Andrea on Obama Trip: ‘What Some Would Call Fake Interviews’
Andrea Mitchell might be a doyenne of the liberal media, but she has her reporter’s pride and principles, both of which have been trampled by the way the Obama campaign has managed the media during the candidate’s current trip to Afghanistan and Iraq.Â Mitchell let loose on this evening’s Hardball, speaking of “fake interviews” and indicating we don’t know the truth of the trip because we don’t know what was edited out of the video that’s been released.
Before Mitchell made her displeasure known, Roger Simon of Politico, Chris Matthews’s other guest during the segment, depicted the images coming out of the war zone as all Obama could have dreamed of.
View videoÂ here.
Snubbed by Obama
This spring Obama allowed at least one foreign reporter on trips to Ohio and Texas. But as the campaign has progressed, access has become more difficult for foreign correspondents. E-mail inquiries get no reply, phone calls are not returned. My colleagues and I know: We are last in line. We don’t matter.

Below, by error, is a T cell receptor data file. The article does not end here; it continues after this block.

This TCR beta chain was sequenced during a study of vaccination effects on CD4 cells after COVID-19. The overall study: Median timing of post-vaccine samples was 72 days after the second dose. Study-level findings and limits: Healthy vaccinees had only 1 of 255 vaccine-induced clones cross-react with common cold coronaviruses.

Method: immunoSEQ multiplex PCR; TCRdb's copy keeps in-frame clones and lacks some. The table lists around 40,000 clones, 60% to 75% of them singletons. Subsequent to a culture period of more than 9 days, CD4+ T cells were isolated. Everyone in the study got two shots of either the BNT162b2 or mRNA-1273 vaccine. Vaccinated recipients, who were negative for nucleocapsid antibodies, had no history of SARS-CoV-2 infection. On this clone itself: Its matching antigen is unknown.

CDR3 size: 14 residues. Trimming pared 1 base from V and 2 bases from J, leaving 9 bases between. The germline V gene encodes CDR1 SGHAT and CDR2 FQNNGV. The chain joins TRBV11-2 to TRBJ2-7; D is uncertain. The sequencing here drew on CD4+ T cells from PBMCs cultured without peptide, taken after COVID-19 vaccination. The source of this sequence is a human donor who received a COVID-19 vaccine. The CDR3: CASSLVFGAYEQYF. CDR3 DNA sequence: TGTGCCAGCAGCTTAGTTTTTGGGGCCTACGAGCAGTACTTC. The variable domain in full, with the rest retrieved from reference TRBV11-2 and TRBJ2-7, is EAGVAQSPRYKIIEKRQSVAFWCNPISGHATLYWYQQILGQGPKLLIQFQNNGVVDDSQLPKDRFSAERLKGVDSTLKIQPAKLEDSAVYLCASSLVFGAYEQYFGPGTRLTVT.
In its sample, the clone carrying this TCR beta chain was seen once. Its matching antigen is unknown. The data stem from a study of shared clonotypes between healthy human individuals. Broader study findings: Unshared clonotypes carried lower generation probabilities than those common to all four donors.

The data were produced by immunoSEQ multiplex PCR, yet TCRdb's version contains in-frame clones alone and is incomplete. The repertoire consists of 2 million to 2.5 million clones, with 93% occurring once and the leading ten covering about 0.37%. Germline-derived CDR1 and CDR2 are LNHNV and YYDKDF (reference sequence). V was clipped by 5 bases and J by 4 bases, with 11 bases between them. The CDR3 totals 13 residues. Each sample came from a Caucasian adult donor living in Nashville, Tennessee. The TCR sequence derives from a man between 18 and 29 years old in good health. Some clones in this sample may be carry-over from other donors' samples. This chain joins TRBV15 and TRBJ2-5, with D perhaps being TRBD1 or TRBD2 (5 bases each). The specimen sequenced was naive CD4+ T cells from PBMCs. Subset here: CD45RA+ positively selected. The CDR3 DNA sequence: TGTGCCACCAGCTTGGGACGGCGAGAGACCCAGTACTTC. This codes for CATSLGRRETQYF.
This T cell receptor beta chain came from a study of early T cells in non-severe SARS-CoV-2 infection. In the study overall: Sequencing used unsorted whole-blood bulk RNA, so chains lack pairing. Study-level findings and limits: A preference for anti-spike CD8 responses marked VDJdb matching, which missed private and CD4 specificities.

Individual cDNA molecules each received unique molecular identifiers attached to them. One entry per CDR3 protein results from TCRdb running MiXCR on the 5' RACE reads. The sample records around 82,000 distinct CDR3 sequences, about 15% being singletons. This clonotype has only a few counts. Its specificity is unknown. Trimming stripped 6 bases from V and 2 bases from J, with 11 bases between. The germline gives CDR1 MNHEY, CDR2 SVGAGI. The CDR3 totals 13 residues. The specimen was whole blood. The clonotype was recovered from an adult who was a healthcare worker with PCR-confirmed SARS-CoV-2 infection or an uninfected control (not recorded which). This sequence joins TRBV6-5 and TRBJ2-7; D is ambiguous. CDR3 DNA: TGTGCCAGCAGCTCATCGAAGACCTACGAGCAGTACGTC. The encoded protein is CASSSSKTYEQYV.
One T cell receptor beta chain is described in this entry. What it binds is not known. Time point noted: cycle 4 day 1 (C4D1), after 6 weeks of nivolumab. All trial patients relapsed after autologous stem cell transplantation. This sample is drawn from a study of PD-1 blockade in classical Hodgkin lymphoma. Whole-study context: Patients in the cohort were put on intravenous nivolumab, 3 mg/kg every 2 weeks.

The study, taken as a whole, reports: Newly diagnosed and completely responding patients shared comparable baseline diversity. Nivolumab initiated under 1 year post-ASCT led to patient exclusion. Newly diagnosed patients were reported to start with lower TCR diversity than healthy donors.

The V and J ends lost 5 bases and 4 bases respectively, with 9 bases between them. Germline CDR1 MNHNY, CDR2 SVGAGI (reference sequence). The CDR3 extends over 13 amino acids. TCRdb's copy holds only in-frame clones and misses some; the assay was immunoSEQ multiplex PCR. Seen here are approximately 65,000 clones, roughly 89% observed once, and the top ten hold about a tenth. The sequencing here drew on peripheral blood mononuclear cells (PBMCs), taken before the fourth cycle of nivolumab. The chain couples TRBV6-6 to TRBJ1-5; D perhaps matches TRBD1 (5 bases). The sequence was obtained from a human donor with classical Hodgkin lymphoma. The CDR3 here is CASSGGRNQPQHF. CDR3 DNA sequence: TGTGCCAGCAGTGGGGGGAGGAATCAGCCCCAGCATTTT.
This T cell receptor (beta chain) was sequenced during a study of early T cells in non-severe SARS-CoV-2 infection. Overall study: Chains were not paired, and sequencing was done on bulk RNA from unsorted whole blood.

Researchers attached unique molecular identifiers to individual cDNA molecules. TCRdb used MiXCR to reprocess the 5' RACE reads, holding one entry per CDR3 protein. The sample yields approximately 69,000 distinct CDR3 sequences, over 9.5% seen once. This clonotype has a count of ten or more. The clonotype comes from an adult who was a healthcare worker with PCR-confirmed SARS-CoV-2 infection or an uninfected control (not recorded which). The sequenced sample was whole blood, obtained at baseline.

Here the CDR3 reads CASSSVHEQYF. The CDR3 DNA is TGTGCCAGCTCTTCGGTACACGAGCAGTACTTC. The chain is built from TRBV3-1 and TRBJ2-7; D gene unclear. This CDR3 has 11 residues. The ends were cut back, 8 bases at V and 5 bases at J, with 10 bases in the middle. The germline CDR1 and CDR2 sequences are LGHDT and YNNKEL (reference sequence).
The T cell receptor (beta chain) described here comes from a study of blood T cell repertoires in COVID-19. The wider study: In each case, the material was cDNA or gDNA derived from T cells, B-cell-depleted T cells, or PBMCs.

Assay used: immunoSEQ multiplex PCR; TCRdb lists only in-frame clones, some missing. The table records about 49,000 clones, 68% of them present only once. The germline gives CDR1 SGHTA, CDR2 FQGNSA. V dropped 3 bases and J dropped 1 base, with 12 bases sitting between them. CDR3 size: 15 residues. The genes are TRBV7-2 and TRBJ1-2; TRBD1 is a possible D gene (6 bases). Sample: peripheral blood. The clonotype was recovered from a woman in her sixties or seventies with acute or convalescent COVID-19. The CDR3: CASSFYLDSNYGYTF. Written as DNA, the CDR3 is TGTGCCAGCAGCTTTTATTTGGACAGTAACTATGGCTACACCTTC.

In September 2007, I gave a lecture in Iowa titled “The U.S. in the World: How They See Us.” People in the audience asked me about the working conditions of foreign journalists and were surprised to learn how little access Obama had given us. Several Iowans wrote to his campaign to protest. In contrast to me, they did hear back: In a letter dated Nov. 24, the campaign assured one of these people that Obama cares about the foreign media and wants to increase openness. The letter even said that my contact information had been forwarded to the campaign’s communications department.